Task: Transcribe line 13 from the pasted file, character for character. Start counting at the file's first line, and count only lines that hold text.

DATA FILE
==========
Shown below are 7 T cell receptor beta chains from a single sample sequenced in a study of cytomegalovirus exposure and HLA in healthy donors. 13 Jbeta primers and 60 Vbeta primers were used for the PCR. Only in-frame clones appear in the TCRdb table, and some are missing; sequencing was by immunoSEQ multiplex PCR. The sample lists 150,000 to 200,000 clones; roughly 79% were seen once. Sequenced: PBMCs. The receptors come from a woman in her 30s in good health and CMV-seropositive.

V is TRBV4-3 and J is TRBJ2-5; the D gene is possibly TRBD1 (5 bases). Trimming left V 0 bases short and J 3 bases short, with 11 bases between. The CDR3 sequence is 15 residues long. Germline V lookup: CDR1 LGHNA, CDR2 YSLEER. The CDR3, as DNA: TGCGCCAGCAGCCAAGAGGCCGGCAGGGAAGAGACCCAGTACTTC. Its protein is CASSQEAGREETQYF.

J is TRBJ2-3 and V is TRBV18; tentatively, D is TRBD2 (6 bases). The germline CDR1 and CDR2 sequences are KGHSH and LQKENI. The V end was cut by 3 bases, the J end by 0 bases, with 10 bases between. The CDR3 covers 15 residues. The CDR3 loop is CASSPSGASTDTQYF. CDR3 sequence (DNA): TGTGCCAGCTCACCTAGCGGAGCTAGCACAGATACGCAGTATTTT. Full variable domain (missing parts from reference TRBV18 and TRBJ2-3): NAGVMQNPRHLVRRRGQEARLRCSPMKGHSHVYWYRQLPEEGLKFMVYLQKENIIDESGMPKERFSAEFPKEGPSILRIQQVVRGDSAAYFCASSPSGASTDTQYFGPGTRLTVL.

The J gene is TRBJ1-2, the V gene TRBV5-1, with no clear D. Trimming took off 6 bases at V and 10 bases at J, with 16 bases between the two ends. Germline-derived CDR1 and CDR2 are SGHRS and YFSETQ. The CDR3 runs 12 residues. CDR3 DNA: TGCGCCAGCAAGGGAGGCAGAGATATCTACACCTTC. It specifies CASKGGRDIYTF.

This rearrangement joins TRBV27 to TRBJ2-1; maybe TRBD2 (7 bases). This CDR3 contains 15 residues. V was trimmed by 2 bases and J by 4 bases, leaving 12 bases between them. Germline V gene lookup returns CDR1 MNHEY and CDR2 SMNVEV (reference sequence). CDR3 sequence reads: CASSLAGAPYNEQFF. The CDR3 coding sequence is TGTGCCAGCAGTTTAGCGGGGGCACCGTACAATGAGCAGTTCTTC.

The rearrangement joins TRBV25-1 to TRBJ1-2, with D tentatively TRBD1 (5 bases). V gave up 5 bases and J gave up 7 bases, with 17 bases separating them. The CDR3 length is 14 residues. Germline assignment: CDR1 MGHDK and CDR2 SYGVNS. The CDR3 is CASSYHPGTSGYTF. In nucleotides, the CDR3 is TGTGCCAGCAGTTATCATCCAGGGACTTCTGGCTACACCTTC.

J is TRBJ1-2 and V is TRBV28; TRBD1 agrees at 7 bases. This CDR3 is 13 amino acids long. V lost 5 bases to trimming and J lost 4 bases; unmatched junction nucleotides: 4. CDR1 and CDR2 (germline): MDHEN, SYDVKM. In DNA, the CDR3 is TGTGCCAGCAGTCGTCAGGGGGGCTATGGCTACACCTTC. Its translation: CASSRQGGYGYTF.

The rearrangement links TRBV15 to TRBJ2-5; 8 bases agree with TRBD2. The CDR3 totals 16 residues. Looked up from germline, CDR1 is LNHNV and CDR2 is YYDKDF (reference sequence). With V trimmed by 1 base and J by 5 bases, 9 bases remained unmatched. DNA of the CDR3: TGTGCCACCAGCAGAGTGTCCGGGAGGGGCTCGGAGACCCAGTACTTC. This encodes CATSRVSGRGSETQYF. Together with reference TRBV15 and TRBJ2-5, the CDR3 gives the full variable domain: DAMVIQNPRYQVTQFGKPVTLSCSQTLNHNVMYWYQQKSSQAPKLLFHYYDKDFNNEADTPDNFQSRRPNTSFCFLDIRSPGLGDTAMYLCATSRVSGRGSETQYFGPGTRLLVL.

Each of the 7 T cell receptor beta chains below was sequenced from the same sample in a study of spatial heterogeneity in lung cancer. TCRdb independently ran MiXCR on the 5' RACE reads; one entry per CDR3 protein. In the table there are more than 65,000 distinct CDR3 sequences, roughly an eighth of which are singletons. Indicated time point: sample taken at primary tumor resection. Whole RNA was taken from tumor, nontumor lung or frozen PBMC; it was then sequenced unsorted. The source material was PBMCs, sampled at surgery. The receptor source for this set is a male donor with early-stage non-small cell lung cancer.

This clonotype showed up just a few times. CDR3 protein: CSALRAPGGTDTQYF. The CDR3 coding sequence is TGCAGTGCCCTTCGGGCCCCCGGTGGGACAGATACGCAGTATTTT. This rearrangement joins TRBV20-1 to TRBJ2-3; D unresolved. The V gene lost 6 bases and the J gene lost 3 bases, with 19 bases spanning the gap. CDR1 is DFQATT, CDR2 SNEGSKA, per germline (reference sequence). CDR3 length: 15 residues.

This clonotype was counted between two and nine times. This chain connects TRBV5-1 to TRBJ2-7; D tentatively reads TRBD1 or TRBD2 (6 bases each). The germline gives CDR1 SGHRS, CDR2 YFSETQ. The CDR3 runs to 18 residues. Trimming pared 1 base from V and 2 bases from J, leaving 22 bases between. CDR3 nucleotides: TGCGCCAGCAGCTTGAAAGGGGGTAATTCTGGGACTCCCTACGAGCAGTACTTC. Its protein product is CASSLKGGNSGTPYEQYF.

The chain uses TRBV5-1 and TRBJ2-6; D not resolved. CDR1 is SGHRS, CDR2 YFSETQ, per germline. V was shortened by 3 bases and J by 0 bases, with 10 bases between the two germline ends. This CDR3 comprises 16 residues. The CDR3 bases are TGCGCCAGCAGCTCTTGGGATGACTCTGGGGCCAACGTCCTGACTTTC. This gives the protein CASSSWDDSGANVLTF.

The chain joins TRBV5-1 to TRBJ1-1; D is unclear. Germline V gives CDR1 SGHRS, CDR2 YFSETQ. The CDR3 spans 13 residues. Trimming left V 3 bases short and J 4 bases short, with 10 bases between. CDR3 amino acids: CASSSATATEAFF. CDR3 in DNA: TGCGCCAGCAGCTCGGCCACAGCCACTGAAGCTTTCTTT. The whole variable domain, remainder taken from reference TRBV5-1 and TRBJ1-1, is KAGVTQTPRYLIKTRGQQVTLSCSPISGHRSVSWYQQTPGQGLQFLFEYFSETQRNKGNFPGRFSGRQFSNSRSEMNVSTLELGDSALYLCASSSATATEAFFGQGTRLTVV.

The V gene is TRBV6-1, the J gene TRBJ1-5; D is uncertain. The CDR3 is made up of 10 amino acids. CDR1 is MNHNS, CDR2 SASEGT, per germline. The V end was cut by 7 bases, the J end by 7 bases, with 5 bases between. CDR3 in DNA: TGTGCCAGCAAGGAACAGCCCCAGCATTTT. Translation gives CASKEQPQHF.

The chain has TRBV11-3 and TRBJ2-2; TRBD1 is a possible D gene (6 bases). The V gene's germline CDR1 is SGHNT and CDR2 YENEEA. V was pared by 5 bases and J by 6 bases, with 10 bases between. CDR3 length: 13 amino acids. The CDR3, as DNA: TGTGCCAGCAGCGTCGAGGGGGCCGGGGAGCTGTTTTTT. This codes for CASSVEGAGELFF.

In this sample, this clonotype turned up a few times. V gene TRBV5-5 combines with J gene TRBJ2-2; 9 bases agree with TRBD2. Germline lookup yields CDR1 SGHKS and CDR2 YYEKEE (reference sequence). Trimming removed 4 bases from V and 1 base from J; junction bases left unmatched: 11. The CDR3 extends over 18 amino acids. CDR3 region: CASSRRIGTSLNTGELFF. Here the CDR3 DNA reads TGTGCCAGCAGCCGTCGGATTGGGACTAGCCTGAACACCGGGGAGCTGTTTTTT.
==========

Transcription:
The chain joins TRBV5-1 to TRBJ1-1; D is unclear. Germline V gives CDR1 SGHRS, CDR2 YFSETQ. The CDR3 spans 13 residues. Trimming left V 3 bases short and J 4 bases short, with 10 bases between. CDR3 amino acids: CASSSATATEAFF. CDR3 in DNA: TGCGCCAGCAGCTCGGCCACAGCCACTGAAGCTTTCTTT. The whole variable domain, remainder taken from reference TRBV5-1 and TRBJ1-1, is KAGVTQTPRYLIKTRGQQVTLSCSPISGHRSVSWYQQTPGQGLQFLFEYFSETQRNKGNFPGRFSGRQFSNSRSEMNVSTLELGDSALYLCASSSATATEAFFGQGTRLTVV.